Surely, implementing affirmative action has been a necessary and good fight, which has helped to redress higher education’s past sins of exclusion. But I am in wholehearted agreement with Sturm and Guinier: defenders of race-based preferences–and Americans generally–have judiciously sidestepped the larger question of the legitimacy of the nation’s prevailing notions of merit. Why have we failed to fully engage that question?
A persuasive circumstantial case can be made that affirmative action is a useful tool of American elites, which enables them to preserve a social definition of merit that primarily serves their own economic interests. Even with affirmative action, the vast majority of the admissions remain subject to the prevailing views about merit that primarily benefit children of the well educated and well-to-do, even at public institutions.
The law school at the University of California at Los Angeles is a remarkable case in point. Even with the help of its affirmative action program in the early 1990s, UCLA’s law school relied on the usual numerical index of test scores and grades for most students–resulting in a student body with a socioeconomic profile that mirrored the upper crust of American society. The students’ fathers had graduate degrees considerably more often than the average American dad; their moms were far more likely to have obtained bachelor’s degrees. Their parents’ income was more than double the national median.
Institutions often look the other way, but the research evidence is overwhelming that gatekeeping tests are not objective, fair, nor accurate, and that they amount to artificial and arbitrary barriers for some Americans and keys to the kingdom for others.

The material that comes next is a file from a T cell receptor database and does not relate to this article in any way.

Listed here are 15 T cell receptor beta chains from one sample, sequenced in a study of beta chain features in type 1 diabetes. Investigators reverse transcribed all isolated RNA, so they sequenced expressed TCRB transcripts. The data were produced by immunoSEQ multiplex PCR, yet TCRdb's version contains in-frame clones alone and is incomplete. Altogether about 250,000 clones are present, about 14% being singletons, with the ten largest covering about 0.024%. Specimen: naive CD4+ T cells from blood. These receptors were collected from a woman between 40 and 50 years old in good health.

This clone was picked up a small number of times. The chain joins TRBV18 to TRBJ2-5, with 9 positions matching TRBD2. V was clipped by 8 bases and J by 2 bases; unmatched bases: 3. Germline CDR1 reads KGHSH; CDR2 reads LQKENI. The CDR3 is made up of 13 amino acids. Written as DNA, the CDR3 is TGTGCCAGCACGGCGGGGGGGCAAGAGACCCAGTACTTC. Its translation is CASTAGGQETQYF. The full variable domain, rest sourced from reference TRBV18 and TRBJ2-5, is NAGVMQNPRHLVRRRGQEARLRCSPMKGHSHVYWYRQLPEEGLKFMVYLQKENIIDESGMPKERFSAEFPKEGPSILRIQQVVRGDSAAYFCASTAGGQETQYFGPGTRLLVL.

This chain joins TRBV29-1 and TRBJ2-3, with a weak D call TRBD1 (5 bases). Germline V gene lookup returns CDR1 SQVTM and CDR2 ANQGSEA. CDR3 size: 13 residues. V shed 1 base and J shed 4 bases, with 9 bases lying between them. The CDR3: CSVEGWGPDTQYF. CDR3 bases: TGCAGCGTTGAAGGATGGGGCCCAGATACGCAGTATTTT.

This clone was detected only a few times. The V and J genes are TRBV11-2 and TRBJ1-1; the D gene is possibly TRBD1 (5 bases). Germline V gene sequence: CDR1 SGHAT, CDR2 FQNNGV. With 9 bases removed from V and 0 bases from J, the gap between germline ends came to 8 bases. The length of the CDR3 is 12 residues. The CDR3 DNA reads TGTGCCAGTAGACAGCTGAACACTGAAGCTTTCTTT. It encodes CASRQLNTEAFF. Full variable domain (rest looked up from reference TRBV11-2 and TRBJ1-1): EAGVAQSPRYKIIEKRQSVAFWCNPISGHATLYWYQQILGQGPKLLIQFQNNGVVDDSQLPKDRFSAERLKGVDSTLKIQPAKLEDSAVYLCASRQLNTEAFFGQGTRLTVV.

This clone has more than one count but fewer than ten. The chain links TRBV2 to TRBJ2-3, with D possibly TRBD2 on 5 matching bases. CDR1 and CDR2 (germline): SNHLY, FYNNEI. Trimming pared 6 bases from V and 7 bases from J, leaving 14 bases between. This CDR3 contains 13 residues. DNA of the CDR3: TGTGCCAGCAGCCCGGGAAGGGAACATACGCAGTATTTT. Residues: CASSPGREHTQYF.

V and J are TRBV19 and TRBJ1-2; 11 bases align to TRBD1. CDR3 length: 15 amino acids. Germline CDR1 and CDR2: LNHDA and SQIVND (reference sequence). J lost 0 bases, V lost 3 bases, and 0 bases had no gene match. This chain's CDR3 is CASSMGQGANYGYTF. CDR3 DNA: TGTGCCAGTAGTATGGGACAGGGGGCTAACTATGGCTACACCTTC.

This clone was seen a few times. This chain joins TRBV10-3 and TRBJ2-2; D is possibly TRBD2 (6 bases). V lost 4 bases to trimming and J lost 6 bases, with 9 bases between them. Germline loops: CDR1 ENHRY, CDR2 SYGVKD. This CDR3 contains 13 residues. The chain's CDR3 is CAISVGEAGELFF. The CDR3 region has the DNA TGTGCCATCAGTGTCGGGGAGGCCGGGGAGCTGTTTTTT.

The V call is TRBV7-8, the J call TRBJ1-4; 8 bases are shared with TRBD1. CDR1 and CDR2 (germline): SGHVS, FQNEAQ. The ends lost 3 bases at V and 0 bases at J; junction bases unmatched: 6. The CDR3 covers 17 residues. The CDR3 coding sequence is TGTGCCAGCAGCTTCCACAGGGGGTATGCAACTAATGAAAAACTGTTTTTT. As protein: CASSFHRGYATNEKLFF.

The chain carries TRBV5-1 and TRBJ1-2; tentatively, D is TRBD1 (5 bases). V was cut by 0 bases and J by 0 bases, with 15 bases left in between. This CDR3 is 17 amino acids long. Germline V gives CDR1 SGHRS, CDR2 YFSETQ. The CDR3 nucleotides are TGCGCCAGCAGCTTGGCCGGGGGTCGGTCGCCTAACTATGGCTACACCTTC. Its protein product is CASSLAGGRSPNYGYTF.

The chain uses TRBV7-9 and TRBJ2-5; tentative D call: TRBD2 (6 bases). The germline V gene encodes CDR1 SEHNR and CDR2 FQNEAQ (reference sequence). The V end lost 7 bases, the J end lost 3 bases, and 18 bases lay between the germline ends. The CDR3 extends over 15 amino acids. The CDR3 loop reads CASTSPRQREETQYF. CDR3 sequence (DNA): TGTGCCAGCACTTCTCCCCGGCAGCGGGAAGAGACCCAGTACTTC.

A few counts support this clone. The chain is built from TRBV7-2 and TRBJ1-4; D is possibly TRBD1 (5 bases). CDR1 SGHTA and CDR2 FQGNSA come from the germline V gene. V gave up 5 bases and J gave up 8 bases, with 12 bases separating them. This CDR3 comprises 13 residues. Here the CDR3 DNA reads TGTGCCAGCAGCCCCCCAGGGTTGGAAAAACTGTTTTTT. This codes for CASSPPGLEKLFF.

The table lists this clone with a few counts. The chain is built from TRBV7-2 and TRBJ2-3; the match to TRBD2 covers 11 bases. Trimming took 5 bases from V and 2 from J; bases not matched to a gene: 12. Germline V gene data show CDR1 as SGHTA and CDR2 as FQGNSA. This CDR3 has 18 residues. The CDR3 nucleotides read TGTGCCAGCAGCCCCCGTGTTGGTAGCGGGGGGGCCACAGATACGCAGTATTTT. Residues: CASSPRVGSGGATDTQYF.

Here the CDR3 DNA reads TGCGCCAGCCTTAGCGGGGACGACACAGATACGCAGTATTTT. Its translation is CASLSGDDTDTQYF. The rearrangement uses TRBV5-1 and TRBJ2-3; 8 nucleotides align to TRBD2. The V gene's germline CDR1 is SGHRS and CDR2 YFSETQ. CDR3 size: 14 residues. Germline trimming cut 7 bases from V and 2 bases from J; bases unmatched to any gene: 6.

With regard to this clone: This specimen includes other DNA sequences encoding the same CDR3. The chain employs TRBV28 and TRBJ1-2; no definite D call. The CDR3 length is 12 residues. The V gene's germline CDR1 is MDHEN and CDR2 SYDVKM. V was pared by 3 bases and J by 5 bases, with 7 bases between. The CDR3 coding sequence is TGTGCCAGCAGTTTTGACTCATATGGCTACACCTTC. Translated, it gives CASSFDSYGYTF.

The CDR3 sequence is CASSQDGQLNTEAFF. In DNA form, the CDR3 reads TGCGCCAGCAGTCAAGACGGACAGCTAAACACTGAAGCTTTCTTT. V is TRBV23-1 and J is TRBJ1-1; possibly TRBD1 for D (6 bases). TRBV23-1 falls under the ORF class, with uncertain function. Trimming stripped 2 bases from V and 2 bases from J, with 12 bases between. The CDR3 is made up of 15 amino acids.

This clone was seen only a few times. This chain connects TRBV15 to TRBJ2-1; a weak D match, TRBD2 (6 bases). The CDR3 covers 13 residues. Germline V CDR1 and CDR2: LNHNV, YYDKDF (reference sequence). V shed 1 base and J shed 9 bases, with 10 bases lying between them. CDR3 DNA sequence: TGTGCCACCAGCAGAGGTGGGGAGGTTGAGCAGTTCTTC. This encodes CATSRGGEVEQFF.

Some defenders of affirmative action counter that ending affirmative action as we know it would, in effect, spell doom for academic standards at America’s colleges and universities. Race-blind admissions, this specious reasoning suggests, would by necessity mean reduced admissions standards applied to everyone, thus lowering average SATs, GREs, and LSATs, and diminishing the intellectual stature of nation’s coveted system of higher education.
But there’s ample reason to suspect that a world without affirmative action, if it also shunned the prevailing ideology of merit, would not be apocalyptic. Based on what we know about the present system’s failure to judge human potential–the lion’s share of the variation in people’s achievement is not accounted for by test scores and grades–we can take comfort in knowing that changing the gatekeeping rules for all college-bound Americans will not measurably erode academic quality.
Indeed, there may be a silver lining with regard to ending affirmative action as we know it. For, as colleges and universities struggle to reinvent themselves, and to institutionalize far broader and more complete perspectives of merit, educational quality may be poised for a new renaissance in America. This renewal of the meritocracy may come not at the cost of racial and ethnic diversity, but may actually enhance the goals of affirmative action and equal opportunity.